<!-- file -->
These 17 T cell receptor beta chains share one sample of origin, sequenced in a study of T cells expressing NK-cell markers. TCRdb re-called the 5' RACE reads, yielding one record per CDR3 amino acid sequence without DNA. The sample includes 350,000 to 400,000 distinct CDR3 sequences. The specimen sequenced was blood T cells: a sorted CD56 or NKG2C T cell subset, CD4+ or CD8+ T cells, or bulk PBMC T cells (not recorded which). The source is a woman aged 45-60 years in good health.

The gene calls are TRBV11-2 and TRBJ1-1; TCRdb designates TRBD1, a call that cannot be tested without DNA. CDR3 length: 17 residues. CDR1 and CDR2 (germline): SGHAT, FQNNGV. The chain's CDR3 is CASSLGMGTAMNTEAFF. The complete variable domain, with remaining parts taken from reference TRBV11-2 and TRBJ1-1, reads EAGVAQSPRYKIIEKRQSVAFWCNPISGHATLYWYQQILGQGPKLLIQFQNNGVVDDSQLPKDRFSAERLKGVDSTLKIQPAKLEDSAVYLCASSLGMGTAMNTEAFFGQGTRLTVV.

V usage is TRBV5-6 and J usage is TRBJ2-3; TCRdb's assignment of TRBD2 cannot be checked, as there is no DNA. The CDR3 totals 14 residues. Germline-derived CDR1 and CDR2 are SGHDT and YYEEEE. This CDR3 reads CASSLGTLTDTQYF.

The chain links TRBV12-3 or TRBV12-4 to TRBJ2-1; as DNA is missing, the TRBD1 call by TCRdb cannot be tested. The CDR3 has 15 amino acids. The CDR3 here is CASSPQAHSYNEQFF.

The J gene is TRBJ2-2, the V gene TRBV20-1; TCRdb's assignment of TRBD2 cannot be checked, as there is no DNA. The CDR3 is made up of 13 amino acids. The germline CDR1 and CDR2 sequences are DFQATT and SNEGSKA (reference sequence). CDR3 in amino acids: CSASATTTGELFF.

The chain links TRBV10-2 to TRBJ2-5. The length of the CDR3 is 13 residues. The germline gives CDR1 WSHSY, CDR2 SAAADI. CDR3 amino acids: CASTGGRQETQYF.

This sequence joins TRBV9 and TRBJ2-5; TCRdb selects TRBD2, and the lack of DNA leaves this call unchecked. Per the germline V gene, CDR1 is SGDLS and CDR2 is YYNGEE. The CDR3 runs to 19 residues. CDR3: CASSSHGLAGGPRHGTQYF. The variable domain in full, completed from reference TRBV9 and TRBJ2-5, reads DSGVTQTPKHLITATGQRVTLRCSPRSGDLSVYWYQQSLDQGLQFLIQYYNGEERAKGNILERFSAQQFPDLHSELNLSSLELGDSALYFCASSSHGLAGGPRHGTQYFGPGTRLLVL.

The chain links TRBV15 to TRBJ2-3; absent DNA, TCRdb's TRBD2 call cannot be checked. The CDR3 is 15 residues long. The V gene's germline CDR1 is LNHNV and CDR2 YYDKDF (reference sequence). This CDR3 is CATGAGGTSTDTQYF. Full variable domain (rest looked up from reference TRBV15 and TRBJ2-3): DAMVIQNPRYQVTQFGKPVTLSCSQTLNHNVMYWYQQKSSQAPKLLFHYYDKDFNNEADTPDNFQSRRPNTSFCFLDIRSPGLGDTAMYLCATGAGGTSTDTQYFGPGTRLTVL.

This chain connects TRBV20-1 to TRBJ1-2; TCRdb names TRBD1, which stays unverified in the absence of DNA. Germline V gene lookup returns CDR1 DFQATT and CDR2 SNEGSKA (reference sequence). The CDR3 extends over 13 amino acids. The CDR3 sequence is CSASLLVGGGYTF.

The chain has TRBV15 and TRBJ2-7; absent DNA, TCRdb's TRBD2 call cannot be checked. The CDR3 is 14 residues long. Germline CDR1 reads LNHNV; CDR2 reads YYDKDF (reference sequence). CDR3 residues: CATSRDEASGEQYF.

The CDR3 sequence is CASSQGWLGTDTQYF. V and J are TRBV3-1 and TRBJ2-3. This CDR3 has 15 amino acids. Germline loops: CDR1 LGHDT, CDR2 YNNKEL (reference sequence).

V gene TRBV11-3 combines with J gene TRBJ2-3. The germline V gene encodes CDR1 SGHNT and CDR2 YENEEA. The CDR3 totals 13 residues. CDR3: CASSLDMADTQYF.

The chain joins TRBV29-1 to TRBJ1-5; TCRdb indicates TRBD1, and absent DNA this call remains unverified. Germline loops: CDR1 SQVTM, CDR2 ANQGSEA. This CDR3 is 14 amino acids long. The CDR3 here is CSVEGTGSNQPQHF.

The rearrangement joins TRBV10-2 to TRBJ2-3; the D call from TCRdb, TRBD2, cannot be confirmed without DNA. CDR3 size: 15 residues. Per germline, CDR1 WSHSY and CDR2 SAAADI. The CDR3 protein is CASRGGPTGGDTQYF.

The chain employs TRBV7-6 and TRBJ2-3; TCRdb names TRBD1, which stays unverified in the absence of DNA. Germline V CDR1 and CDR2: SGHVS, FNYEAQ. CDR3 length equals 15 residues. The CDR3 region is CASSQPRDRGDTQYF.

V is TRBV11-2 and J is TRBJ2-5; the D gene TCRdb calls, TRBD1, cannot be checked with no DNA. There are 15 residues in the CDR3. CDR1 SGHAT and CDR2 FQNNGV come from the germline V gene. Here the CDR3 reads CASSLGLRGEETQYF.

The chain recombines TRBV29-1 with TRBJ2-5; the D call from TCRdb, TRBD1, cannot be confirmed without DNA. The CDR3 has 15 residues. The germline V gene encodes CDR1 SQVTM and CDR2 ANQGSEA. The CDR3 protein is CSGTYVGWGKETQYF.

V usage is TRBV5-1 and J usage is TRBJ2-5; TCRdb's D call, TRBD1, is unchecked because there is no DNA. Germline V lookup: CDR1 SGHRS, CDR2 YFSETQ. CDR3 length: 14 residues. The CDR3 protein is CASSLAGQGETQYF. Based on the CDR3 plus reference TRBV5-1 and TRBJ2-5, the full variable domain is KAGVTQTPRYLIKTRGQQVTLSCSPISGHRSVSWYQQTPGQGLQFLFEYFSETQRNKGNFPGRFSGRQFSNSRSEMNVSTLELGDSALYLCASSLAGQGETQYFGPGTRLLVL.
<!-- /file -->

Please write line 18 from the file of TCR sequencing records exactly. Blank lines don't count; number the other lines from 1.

V usage is TRBV5-1 and J usage is TRBJ2-5; TCRdb's D call, TRBD1, is unchecked because there is no DNA. Germline V lookup: CDR1 SGHRS, CDR2 YFSETQ. CDR3 length: 14 residues. The CDR3 protein is CASSLAGQGETQYF. Based on the CDR3 plus reference TRBV5-1 and TRBJ2-5, the full variable domain is KAGVTQTPRYLIKTRGQQVTLSCSPISGHRSVSWYQQTPGQGLQFLFEYFSETQRNKGNFPGRFSGRQFSNSRSEMNVSTLELGDSALYLCASSLAGQGETQYFGPGTRLLVL.